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Financial Literacy Starts at Home

Updated: Nov 6, 2023

It's never too early to start

The increasing demand for financial literacy and education

In today's complex financial world, it is more important than ever to be financially literate. Financial literacy is the ability to understand and manage your personal finances effectively. It includes having a basic understanding of financial concepts such as budgeting, saving, investing, and debt.

There is a growing demand for financial literacy and education for a number of reasons. First, the financial landscape is constantly changing. New products and services are being introduced all the time, and it can be difficult to keep up. Second, people are living longer and need to save more money for retirement. Third, the cost of living is rising, and many people are struggling to make ends meet.

Financial literacy can help people make better financial decisions, improve their financial well-being, and achieve their financial goals. For example, people who are financially literate are more likely to:

  • Create a budget and stick to it

  • Save money for emergencies and retirement

  • Invest wisely

  • Avoid debt traps

  • Make informed financial decisions

Because many schools don't teach our kids the basics, we love to do this in our household for our six-year-old. We reward him weekly for a list of chores he does. Our weekly allowance is quite hefty; $100. At first glance, one might ask why are you giving a six-year-old $100 a week for an allowance, what's that going to teach him? Well, that number is before taxes, rent, utilities, and other "adult" expenses that he'll have for the rest of his life so why not start now? This activity gets him in the habit of knowing not all of that earned money is his. He has to plan and understand that the tax man is a beneficiary of some of that money.

We also like to encourage a saving component. If he decides to have a portion of his allowance go into his "savings" we match whatever he puts in. That does come with a catch though. If he puts money into this bucket, he agrees he won't spend or use it for at least two years. That's almost an eternity to a first grader, but when he puts money there, he also knows Mom and Dad will match it and it will be worth much more later on.

The final buck of savings for our kiddo is a "spend now" account. This is where he can use the money to save up for a Lego set, sporting activity, or sports trading cards. He understands this bucket very well. Even though it's labeled the "spend bucket" he always thinks twice when he knows it will bring down his balance.

At the end of the day, these types of activities taught at such a young age help our kids grow up to be financially responsible. He'll understand the difference between a debit card and a credit card. Our son will also know how to sign his name, write cursive, and fill out a check. All of these aren't mandates in our schooling system now and that leads to a much bigger discussion that I'll save for another blog.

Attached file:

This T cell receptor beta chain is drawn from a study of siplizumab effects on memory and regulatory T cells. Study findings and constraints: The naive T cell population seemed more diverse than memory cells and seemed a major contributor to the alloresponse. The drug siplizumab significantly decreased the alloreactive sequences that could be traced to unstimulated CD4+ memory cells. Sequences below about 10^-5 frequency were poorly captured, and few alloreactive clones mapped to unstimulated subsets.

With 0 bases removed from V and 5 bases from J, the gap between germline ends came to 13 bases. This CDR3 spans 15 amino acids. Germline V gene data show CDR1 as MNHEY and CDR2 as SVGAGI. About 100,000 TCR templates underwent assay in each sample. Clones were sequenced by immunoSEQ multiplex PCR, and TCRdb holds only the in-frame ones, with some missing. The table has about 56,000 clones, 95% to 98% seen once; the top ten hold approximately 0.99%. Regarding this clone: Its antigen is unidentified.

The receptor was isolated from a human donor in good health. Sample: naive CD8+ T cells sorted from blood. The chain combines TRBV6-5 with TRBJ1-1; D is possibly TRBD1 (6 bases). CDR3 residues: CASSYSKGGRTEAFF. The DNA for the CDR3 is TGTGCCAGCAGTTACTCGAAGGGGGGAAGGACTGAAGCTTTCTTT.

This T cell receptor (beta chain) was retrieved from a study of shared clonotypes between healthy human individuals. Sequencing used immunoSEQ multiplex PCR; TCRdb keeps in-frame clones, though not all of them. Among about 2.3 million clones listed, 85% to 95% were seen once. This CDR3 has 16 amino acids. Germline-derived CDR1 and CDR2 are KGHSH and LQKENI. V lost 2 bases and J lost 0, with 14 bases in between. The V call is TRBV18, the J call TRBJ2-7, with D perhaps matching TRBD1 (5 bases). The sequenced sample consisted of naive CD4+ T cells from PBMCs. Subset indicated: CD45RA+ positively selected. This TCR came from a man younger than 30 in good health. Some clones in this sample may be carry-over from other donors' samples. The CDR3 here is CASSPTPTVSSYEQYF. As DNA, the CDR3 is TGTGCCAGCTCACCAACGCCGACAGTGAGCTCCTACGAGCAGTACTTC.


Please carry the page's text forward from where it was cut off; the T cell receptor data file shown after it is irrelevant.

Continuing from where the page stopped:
There are a number of ways to improve your financial literacy. You can take financial literacy classes, read books and articles about personal finance, or talk to a financial advisor. There are also many online resources available, such as websites and apps. Financial education is especially important for young people. Young people are just starting out in their financial lives, and they need to have the knowledge and skills to make sound financial decisions. Financial education should be taught in schools and at home.

Here are some tips for improving your financial literacy:

  • Start by learning the basics of financial concepts such as budgeting, saving, investing, and debt. There are many resources available to help you learn these concepts.

  • Create a budget and track your spending. This will help you to understand where your money is going and make necessary adjustments.

  • Set financial goals. What do you want to achieve with your money? Once you know your goals, you can start to create a plan to achieve them.

  • Educate yourself about different financial products and services. This will help you to make informed financial decisions.

  • Seek professional advice if needed. A financial advisor can help you to develop a financial plan and make informed financial decisions.

Financial literacy is an important life skill. By improving your financial literacy, you can make better financial decisions, improve your financial well-being, and achieve your financial goals.

If you haven't checked out my PennyWise Financial Podcast, watch a look at a clip from one of the shows featuring my son Sebastian. Scroll down to watch the entire episode. It's available on all major podcast platforms like Apple, Google and Spotify.

👇Or click below to watch the full Episode

Everyone wants to offer advice. We hope you have the right person. A trusted person to guide you on your path to achieving your goals. If you're not working with the right team or want a second opinion, we hope you consider our services. Follow our content to learn more about our process, and investment philosophy and hear real-life accounts of what our clients are dealing with and how we help them.

And that's only the beginning. Reach out and schedule a consultation to discuss your situation. We'll walk you through your options and help you make the right choice for your goals. Click below to listen to the latest PennyWise Financial Podcast and hear more commentary on the stuff you need to know, and much more. Check out another episode below or view our catalog of videos by clicking the button linked to our channel.

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